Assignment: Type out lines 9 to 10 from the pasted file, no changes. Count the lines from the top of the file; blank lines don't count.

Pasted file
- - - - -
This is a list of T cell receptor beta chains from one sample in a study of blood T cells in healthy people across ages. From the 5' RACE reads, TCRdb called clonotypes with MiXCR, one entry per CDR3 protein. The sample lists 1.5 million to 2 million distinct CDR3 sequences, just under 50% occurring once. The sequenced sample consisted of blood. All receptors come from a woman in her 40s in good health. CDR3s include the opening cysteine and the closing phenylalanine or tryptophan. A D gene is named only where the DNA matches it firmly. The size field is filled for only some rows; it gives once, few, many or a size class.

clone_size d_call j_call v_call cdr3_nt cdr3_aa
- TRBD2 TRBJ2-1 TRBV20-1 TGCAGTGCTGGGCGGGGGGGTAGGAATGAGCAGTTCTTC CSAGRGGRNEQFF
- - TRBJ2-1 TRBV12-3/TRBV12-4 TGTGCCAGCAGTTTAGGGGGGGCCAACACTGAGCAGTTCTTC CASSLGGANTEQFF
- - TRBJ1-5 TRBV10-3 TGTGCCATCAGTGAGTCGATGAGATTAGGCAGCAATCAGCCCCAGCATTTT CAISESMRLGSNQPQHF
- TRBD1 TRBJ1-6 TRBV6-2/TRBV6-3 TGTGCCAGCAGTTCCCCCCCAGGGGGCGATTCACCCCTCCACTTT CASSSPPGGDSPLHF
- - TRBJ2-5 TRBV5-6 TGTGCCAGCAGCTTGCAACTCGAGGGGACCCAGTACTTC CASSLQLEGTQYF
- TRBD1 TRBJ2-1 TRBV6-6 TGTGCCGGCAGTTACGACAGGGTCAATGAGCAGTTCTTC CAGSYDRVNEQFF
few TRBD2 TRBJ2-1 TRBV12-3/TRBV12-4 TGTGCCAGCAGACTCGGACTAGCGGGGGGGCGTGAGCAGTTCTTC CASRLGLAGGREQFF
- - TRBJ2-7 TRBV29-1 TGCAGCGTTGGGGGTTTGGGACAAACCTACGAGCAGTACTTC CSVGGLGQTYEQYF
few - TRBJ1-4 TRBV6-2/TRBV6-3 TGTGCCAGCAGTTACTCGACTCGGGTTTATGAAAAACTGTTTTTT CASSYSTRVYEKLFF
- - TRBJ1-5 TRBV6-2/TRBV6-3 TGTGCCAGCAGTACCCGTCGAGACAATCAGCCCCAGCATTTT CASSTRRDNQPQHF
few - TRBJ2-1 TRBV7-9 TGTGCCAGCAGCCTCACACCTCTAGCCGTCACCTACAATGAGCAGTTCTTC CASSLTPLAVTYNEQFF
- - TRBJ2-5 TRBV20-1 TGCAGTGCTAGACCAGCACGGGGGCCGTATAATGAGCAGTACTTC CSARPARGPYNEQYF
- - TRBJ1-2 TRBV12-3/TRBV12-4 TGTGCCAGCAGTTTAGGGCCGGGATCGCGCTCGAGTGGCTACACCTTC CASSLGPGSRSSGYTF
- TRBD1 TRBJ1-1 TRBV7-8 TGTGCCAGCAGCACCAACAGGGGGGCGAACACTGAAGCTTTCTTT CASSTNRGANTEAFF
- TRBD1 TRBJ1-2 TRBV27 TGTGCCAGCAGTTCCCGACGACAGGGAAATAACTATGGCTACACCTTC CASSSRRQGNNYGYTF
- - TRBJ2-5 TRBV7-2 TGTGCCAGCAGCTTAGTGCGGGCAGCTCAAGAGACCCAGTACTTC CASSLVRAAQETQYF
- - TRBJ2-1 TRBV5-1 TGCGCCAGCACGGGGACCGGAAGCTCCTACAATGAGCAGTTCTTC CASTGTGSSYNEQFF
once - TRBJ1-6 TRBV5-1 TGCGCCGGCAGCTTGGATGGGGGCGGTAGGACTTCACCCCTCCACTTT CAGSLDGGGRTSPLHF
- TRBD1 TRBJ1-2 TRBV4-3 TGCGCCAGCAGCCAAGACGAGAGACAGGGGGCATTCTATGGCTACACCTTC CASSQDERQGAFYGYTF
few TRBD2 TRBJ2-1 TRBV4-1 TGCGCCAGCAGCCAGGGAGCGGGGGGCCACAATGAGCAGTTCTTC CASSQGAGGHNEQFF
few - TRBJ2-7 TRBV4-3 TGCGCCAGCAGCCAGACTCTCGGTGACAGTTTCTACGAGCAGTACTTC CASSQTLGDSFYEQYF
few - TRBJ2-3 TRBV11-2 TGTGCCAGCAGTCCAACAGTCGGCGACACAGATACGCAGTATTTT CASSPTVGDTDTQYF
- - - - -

few TRBD2 TRBJ2-1 TRBV12-3/TRBV12-4 TGTGCCAGCAGACTCGGACTAGCGGGGGGGCGTGAGCAGTTCTTC CASRLGLAGGREQFF
- - TRBJ2-7 TRBV29-1 TGCAGCGTTGGGGGTTTGGGACAAACCTACGAGCAGTACTTC CSVGGLGQTYEQYF